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    Tasting Tasting: Panel Tasting

    The Buyer’s Case with Cave de Vignerons de Saint-Chinian wines

    The Buyer has been set up to help drinks producers and leading on-trade buyers better understand their needs and where possible work closer together. This is best demonstrated by The Buyer’s Case initiative where we link up with a wine producer or importer and ask leading buyers to taste, assess and offer professional feedback on their wines. Here we turn to the Languedoc-Roussillon and present wines from leading producer, Cave de Vignerons de Saint-Chinian to leading on-trade decision makers.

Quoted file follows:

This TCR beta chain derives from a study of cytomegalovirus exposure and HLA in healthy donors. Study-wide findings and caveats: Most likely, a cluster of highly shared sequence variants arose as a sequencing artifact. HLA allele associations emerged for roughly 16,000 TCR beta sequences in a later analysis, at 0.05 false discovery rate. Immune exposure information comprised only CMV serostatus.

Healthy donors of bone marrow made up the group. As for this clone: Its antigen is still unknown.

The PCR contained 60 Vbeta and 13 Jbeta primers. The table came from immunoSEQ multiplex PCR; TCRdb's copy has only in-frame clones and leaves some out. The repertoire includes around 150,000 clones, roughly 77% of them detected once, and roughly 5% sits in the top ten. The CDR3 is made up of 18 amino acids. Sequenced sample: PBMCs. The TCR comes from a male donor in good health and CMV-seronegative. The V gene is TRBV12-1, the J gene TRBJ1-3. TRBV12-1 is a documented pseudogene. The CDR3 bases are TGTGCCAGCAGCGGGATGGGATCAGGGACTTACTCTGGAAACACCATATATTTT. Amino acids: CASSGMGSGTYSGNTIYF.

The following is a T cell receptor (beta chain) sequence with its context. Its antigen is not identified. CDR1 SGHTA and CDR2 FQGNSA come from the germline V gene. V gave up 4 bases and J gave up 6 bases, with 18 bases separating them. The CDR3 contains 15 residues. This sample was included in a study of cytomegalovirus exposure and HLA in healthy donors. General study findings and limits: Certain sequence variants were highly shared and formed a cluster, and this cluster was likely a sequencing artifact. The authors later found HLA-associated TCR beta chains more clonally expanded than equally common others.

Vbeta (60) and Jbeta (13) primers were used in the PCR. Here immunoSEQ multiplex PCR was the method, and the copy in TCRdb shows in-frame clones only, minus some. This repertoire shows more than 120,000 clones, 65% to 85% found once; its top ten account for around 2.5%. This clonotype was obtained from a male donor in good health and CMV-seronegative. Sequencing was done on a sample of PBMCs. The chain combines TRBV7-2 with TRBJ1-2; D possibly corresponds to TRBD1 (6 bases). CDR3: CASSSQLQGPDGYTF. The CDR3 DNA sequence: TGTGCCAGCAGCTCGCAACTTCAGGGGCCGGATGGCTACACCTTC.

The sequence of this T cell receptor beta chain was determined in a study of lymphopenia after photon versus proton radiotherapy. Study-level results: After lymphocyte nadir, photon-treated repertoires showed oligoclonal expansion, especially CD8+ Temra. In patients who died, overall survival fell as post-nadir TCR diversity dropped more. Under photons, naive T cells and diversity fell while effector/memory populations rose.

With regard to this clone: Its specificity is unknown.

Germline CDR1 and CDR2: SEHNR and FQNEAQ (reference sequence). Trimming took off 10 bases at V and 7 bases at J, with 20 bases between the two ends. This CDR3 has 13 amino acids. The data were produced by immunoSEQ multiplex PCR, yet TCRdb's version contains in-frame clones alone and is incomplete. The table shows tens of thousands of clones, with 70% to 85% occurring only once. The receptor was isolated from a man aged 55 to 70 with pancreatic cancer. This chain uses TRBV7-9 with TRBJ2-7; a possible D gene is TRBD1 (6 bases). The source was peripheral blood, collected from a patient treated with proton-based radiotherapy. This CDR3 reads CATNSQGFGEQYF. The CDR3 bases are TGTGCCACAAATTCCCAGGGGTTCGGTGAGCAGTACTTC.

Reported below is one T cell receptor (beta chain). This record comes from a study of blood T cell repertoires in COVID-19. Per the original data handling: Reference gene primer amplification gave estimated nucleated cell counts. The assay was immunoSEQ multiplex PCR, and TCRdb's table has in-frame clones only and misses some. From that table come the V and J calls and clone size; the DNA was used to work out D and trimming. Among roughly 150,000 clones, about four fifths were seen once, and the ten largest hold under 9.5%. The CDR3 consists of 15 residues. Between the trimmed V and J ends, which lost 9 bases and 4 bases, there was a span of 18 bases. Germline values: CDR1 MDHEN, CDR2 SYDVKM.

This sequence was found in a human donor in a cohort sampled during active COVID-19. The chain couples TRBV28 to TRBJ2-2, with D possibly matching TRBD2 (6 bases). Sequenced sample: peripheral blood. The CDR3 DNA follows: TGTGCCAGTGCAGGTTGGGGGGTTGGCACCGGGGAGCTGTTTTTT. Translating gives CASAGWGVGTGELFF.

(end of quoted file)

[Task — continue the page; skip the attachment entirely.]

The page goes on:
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    Opinion

    The French debate: putting France under the spotlight with Foncalieu

    France might be the best selling country in the UK on-trade, but that does not mean it could not sell. To help better understand the opportunities and challenges facing French wine in the premium on-trade, The Buyer linked up with Les Vignobles Foncalieu and leading buyers from the different types of operator, including high end restaurants, independent wine merchants and national wholesalers all working the French category in the north west of the country.

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    Insight Tasting Tasting: Panel Tasting

    New Zealand Debate: the opportunities and challenges